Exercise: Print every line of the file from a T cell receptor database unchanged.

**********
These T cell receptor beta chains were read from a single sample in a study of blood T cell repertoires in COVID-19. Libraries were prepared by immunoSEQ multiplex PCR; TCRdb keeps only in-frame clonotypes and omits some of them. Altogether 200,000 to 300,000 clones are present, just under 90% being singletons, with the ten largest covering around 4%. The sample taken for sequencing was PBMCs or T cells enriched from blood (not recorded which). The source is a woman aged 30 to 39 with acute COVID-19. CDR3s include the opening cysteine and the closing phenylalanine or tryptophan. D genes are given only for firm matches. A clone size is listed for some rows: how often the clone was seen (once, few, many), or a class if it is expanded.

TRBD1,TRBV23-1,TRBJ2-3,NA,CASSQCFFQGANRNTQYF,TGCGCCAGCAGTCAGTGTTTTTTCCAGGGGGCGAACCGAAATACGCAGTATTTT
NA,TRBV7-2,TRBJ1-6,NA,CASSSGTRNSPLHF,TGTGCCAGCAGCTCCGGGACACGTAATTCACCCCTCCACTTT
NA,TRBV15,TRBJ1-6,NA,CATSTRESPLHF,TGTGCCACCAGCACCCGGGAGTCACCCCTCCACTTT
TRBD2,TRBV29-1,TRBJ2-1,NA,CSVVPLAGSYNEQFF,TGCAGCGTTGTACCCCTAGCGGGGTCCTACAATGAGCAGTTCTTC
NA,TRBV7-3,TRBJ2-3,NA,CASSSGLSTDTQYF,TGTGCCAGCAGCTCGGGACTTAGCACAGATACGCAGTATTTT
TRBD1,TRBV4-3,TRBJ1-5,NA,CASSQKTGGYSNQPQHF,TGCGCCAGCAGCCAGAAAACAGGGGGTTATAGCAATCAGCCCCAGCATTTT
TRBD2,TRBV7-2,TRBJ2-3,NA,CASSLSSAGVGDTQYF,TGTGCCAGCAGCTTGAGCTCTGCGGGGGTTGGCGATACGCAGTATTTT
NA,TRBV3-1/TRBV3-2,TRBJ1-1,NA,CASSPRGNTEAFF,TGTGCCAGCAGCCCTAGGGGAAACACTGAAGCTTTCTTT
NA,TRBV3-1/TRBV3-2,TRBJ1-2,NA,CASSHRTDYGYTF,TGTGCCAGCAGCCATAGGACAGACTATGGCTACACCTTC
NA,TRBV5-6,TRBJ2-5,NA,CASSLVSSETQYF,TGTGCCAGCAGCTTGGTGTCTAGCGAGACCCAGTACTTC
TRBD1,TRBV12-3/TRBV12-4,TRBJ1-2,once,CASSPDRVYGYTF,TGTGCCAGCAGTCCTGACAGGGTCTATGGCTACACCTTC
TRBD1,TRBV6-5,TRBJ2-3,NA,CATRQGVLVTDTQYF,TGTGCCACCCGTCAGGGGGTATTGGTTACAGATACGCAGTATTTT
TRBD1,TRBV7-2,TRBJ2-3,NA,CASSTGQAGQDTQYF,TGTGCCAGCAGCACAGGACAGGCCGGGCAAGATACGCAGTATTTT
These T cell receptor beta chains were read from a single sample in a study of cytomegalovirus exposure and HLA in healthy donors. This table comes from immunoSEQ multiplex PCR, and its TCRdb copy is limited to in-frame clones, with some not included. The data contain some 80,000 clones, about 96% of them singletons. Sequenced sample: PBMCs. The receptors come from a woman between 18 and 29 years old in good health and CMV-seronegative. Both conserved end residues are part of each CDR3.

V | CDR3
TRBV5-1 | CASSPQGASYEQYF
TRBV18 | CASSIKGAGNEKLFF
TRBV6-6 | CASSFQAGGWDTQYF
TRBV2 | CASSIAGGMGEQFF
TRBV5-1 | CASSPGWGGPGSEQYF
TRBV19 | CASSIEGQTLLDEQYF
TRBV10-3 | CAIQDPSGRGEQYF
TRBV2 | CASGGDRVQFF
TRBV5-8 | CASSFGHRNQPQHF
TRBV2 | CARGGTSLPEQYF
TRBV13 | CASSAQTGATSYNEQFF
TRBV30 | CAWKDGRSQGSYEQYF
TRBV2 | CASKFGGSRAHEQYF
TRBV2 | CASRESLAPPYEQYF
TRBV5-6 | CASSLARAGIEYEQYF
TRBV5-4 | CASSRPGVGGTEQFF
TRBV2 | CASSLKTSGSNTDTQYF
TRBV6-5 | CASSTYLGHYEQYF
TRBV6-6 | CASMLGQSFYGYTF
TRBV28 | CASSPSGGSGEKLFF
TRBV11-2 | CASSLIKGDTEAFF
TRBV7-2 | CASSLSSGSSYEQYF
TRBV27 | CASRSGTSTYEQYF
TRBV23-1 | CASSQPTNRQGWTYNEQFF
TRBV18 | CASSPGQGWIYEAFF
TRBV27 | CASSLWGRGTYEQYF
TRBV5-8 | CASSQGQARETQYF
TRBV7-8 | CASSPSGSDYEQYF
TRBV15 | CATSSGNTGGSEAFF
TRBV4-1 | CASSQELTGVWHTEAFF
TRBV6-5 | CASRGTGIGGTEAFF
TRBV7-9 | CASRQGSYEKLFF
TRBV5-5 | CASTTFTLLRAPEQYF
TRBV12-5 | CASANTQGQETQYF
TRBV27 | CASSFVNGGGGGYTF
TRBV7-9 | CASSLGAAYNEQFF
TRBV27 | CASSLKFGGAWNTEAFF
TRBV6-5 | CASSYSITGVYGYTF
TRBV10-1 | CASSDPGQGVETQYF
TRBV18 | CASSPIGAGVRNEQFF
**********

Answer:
These T cell receptor beta chains were read from a single sample in a study of blood T cell repertoires in COVID-19. Libraries were prepared by immunoSEQ multiplex PCR; TCRdb keeps only in-frame clonotypes and omits some of them. Altogether 200,000 to 300,000 clones are present, just under 90% being singletons, with the ten largest covering around 4%. The sample taken for sequencing was PBMCs or T cells enriched from blood (not recorded which). The source is a woman aged 30 to 39 with acute COVID-19. CDR3s include the opening cysteine and the closing phenylalanine or tryptophan. D genes are given only for firm matches. A clone size is listed for some rows: how often the clone was seen (once, few, many), or a class if it is expanded.

TRBD1,TRBV23-1,TRBJ2-3,NA,CASSQCFFQGANRNTQYF,TGCGCCAGCAGTCAGTGTTTTTTCCAGGGGGCGAACCGAAATACGCAGTATTTT
NA,TRBV7-2,TRBJ1-6,NA,CASSSGTRNSPLHF,TGTGCCAGCAGCTCCGGGACACGTAATTCACCCCTCCACTTT
NA,TRBV15,TRBJ1-6,NA,CATSTRESPLHF,TGTGCCACCAGCACCCGGGAGTCACCCCTCCACTTT
TRBD2,TRBV29-1,TRBJ2-1,NA,CSVVPLAGSYNEQFF,TGCAGCGTTGTACCCCTAGCGGGGTCCTACAATGAGCAGTTCTTC
NA,TRBV7-3,TRBJ2-3,NA,CASSSGLSTDTQYF,TGTGCCAGCAGCTCGGGACTTAGCACAGATACGCAGTATTTT
TRBD1,TRBV4-3,TRBJ1-5,NA,CASSQKTGGYSNQPQHF,TGCGCCAGCAGCCAGAAAACAGGGGGTTATAGCAATCAGCCCCAGCATTTT
TRBD2,TRBV7-2,TRBJ2-3,NA,CASSLSSAGVGDTQYF,TGTGCCAGCAGCTTGAGCTCTGCGGGGGTTGGCGATACGCAGTATTTT
NA,TRBV3-1/TRBV3-2,TRBJ1-1,NA,CASSPRGNTEAFF,TGTGCCAGCAGCCCTAGGGGAAACACTGAAGCTTTCTTT
NA,TRBV3-1/TRBV3-2,TRBJ1-2,NA,CASSHRTDYGYTF,TGTGCCAGCAGCCATAGGACAGACTATGGCTACACCTTC
NA,TRBV5-6,TRBJ2-5,NA,CASSLVSSETQYF,TGTGCCAGCAGCTTGGTGTCTAGCGAGACCCAGTACTTC
TRBD1,TRBV12-3/TRBV12-4,TRBJ1-2,once,CASSPDRVYGYTF,TGTGCCAGCAGTCCTGACAGGGTCTATGGCTACACCTTC
TRBD1,TRBV6-5,TRBJ2-3,NA,CATRQGVLVTDTQYF,TGTGCCACCCGTCAGGGGGTATTGGTTACAGATACGCAGTATTTT
TRBD1,TRBV7-2,TRBJ2-3,NA,CASSTGQAGQDTQYF,TGTGCCAGCAGCACAGGACAGGCCGGGCAAGATACGCAGTATTTT
These T cell receptor beta chains were read from a single sample in a study of cytomegalovirus exposure and HLA in healthy donors. This table comes from immunoSEQ multiplex PCR, and its TCRdb copy is limited to in-frame clones, with some not included. The data contain some 80,000 clones, about 96% of them singletons. Sequenced sample: PBMCs. The receptors come from a woman between 18 and 29 years old in good health and CMV-seronegative. Both conserved end residues are part of each CDR3.

V | CDR3
TRBV5-1 | CASSPQGASYEQYF
TRBV18 | CASSIKGAGNEKLFF
TRBV6-6 | CASSFQAGGWDTQYF
TRBV2 | CASSIAGGMGEQFF
TRBV5-1 | CASSPGWGGPGSEQYF
TRBV19 | CASSIEGQTLLDEQYF
TRBV10-3 | CAIQDPSGRGEQYF
TRBV2 | CASGGDRVQFF
TRBV5-8 | CASSFGHRNQPQHF
TRBV2 | CARGGTSLPEQYF
TRBV13 | CASSAQTGATSYNEQFF
TRBV30 | CAWKDGRSQGSYEQYF
TRBV2 | CASKFGGSRAHEQYF
TRBV2 | CASRESLAPPYEQYF
TRBV5-6 | CASSLARAGIEYEQYF
TRBV5-4 | CASSRPGVGGTEQFF
TRBV2 | CASSLKTSGSNTDTQYF
TRBV6-5 | CASSTYLGHYEQYF
TRBV6-6 | CASMLGQSFYGYTF
TRBV28 | CASSPSGGSGEKLFF
TRBV11-2 | CASSLIKGDTEAFF
TRBV7-2 | CASSLSSGSSYEQYF
TRBV27 | CASRSGTSTYEQYF
TRBV23-1 | CASSQPTNRQGWTYNEQFF
TRBV18 | CASSPGQGWIYEAFF
TRBV27 | CASSLWGRGTYEQYF
TRBV5-8 | CASSQGQARETQYF
TRBV7-8 | CASSPSGSDYEQYF
TRBV15 | CATSSGNTGGSEAFF
TRBV4-1 | CASSQELTGVWHTEAFF
TRBV6-5 | CASRGTGIGGTEAFF
TRBV7-9 | CASRQGSYEKLFF
TRBV5-5 | CASTTFTLLRAPEQYF
TRBV12-5 | CASANTQGQETQYF
TRBV27 | CASSFVNGGGGGYTF
TRBV7-9 | CASSLGAAYNEQFF
TRBV27 | CASSLKFGGAWNTEAFF
TRBV6-5 | CASSYSITGVYGYTF
TRBV10-1 | CASSDPGQGVETQYF
TRBV18 | CASSPIGAGVRNEQFF